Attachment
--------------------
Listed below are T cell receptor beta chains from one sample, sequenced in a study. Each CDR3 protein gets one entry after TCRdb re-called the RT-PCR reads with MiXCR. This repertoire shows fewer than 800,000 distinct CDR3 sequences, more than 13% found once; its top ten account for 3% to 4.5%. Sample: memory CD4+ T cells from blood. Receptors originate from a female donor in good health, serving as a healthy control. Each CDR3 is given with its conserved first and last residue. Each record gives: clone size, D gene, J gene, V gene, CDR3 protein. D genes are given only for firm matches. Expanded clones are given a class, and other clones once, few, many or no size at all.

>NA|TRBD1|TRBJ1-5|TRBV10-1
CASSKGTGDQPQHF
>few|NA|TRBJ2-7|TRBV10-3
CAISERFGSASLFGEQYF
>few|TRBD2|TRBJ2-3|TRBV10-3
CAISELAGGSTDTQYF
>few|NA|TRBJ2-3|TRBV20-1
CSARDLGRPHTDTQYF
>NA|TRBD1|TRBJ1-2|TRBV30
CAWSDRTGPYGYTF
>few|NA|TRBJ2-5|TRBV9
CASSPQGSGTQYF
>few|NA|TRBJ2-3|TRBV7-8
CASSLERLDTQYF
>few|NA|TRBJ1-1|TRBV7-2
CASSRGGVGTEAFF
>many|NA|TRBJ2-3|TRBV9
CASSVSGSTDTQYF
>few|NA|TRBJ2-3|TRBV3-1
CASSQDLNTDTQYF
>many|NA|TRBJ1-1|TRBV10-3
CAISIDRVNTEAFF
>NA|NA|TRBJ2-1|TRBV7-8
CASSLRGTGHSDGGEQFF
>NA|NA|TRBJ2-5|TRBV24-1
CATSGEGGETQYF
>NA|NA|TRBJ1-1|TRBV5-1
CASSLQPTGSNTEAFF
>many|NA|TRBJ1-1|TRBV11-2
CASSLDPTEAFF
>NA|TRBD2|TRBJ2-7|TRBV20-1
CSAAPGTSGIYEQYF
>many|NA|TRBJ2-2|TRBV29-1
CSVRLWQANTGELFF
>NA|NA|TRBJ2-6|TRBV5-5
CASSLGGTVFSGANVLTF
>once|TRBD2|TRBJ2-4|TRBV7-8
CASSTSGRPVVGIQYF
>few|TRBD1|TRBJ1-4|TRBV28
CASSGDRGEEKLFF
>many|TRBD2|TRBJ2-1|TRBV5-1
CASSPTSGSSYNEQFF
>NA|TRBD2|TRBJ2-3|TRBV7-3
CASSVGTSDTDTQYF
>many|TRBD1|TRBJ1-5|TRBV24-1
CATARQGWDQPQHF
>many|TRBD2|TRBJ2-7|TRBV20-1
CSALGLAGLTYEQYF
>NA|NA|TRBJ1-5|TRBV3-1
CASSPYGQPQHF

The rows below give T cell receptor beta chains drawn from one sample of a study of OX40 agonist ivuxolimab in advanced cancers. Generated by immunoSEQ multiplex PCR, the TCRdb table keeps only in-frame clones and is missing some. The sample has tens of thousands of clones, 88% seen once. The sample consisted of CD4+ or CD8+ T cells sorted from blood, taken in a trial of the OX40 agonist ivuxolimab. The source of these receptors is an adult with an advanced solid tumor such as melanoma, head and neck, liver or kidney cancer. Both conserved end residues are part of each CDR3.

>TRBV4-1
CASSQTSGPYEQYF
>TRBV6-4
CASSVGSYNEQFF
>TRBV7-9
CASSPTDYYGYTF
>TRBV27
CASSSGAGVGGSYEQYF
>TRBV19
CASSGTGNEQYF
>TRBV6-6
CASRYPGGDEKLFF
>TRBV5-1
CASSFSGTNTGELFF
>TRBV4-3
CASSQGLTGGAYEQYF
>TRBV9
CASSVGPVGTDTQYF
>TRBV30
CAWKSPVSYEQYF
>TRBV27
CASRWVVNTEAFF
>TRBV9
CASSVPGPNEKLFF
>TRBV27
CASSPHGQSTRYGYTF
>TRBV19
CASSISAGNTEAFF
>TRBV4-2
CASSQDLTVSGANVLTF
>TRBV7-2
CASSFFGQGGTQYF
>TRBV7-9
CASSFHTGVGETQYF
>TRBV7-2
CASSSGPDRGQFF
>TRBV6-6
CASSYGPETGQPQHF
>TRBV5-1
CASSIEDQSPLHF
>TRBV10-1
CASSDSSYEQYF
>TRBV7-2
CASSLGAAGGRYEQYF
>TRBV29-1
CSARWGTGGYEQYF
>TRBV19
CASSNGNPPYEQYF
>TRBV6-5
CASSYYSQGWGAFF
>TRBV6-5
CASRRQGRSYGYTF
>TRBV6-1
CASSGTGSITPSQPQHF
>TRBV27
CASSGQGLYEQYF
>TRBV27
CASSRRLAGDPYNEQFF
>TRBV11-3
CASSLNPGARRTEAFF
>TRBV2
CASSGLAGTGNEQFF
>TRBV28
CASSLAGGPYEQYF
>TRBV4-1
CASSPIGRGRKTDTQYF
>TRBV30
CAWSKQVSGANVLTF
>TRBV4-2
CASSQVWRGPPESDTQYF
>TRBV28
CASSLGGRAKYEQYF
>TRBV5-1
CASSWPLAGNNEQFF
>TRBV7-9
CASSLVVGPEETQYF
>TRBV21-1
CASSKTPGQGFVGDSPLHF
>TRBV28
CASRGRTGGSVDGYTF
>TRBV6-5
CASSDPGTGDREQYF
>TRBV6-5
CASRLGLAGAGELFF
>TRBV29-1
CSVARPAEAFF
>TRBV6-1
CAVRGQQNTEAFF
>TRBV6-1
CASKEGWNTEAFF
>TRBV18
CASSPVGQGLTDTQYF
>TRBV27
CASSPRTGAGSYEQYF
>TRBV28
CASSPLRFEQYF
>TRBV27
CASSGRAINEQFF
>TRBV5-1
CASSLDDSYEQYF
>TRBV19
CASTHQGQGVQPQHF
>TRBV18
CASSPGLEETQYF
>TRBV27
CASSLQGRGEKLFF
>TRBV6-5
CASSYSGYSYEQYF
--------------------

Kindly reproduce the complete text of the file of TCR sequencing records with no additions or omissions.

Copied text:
Listed below are T cell receptor beta chains from one sample, sequenced in a study. Each CDR3 protein gets one entry after TCRdb re-called the RT-PCR reads with MiXCR. This repertoire shows fewer than 800,000 distinct CDR3 sequences, more than 13% found once; its top ten account for 3% to 4.5%. Sample: memory CD4+ T cells from blood. Receptors originate from a female donor in good health, serving as a healthy control. Each CDR3 is given with its conserved first and last residue. Each record gives: clone size, D gene, J gene, V gene, CDR3 protein. D genes are given only for firm matches. Expanded clones are given a class, and other clones once, few, many or no size at all.

>NA|TRBD1|TRBJ1-5|TRBV10-1
CASSKGTGDQPQHF
>few|NA|TRBJ2-7|TRBV10-3
CAISERFGSASLFGEQYF
>few|TRBD2|TRBJ2-3|TRBV10-3
CAISELAGGSTDTQYF
>few|NA|TRBJ2-3|TRBV20-1
CSARDLGRPHTDTQYF
>NA|TRBD1|TRBJ1-2|TRBV30
CAWSDRTGPYGYTF
>few|NA|TRBJ2-5|TRBV9
CASSPQGSGTQYF
>few|NA|TRBJ2-3|TRBV7-8
CASSLERLDTQYF
>few|NA|TRBJ1-1|TRBV7-2
CASSRGGVGTEAFF
>many|NA|TRBJ2-3|TRBV9
CASSVSGSTDTQYF
>few|NA|TRBJ2-3|TRBV3-1
CASSQDLNTDTQYF
>many|NA|TRBJ1-1|TRBV10-3
CAISIDRVNTEAFF
>NA|NA|TRBJ2-1|TRBV7-8
CASSLRGTGHSDGGEQFF
>NA|NA|TRBJ2-5|TRBV24-1
CATSGEGGETQYF
>NA|NA|TRBJ1-1|TRBV5-1
CASSLQPTGSNTEAFF
>many|NA|TRBJ1-1|TRBV11-2
CASSLDPTEAFF
>NA|TRBD2|TRBJ2-7|TRBV20-1
CSAAPGTSGIYEQYF
>many|NA|TRBJ2-2|TRBV29-1
CSVRLWQANTGELFF
>NA|NA|TRBJ2-6|TRBV5-5
CASSLGGTVFSGANVLTF
>once|TRBD2|TRBJ2-4|TRBV7-8
CASSTSGRPVVGIQYF
>few|TRBD1|TRBJ1-4|TRBV28
CASSGDRGEEKLFF
>many|TRBD2|TRBJ2-1|TRBV5-1
CASSPTSGSSYNEQFF
>NA|TRBD2|TRBJ2-3|TRBV7-3
CASSVGTSDTDTQYF
>many|TRBD1|TRBJ1-5|TRBV24-1
CATARQGWDQPQHF
>many|TRBD2|TRBJ2-7|TRBV20-1
CSALGLAGLTYEQYF
>NA|NA|TRBJ1-5|TRBV3-1
CASSPYGQPQHF

The rows below give T cell receptor beta chains drawn from one sample of a study of OX40 agonist ivuxolimab in advanced cancers. Generated by immunoSEQ multiplex PCR, the TCRdb table keeps only in-frame clones and is missing some. The sample has tens of thousands of clones, 88% seen once. The sample consisted of CD4+ or CD8+ T cells sorted from blood, taken in a trial of the OX40 agonist ivuxolimab. The source of these receptors is an adult with an advanced solid tumor such as melanoma, head and neck, liver or kidney cancer. Both conserved end residues are part of each CDR3.

>TRBV4-1
CASSQTSGPYEQYF
>TRBV6-4
CASSVGSYNEQFF
>TRBV7-9
CASSPTDYYGYTF
>TRBV27
CASSSGAGVGGSYEQYF
>TRBV19
CASSGTGNEQYF
>TRBV6-6
CASRYPGGDEKLFF
>TRBV5-1
CASSFSGTNTGELFF
>TRBV4-3
CASSQGLTGGAYEQYF
>TRBV9
CASSVGPVGTDTQYF
>TRBV30
CAWKSPVSYEQYF
>TRBV27
CASRWVVNTEAFF
>TRBV9
CASSVPGPNEKLFF
>TRBV27
CASSPHGQSTRYGYTF
>TRBV19
CASSISAGNTEAFF
>TRBV4-2
CASSQDLTVSGANVLTF
>TRBV7-2
CASSFFGQGGTQYF
>TRBV7-9
CASSFHTGVGETQYF
>TRBV7-2
CASSSGPDRGQFF
>TRBV6-6
CASSYGPETGQPQHF
>TRBV5-1
CASSIEDQSPLHF
>TRBV10-1
CASSDSSYEQYF
>TRBV7-2
CASSLGAAGGRYEQYF
>TRBV29-1
CSARWGTGGYEQYF
>TRBV19
CASSNGNPPYEQYF
>TRBV6-5
CASSYYSQGWGAFF
>TRBV6-5
CASRRQGRSYGYTF
>TRBV6-1
CASSGTGSITPSQPQHF
>TRBV27
CASSGQGLYEQYF
>TRBV27
CASSRRLAGDPYNEQFF
>TRBV11-3
CASSLNPGARRTEAFF
>TRBV2
CASSGLAGTGNEQFF
>TRBV28
CASSLAGGPYEQYF
>TRBV4-1
CASSPIGRGRKTDTQYF
>TRBV30
CAWSKQVSGANVLTF
>TRBV4-2
CASSQVWRGPPESDTQYF
>TRBV28
CASSLGGRAKYEQYF
>TRBV5-1
CASSWPLAGNNEQFF
>TRBV7-9
CASSLVVGPEETQYF
>TRBV21-1
CASSKTPGQGFVGDSPLHF
>TRBV28
CASRGRTGGSVDGYTF
>TRBV6-5
CASSDPGTGDREQYF
>TRBV6-5
CASRLGLAGAGELFF
>TRBV29-1
CSVARPAEAFF
>TRBV6-1
CAVRGQQNTEAFF
>TRBV6-1
CASKEGWNTEAFF
>TRBV18
CASSPVGQGLTDTQYF
>TRBV27
CASSPRTGAGSYEQYF
>TRBV28
CASSPLRFEQYF
>TRBV27
CASSGRAINEQFF
>TRBV5-1
CASSLDDSYEQYF
>TRBV19
CASTHQGQGVQPQHF
>TRBV18
CASSPGLEETQYF
>TRBV27
CASSLQGRGEKLFF
>TRBV6-5
CASSYSGYSYEQYF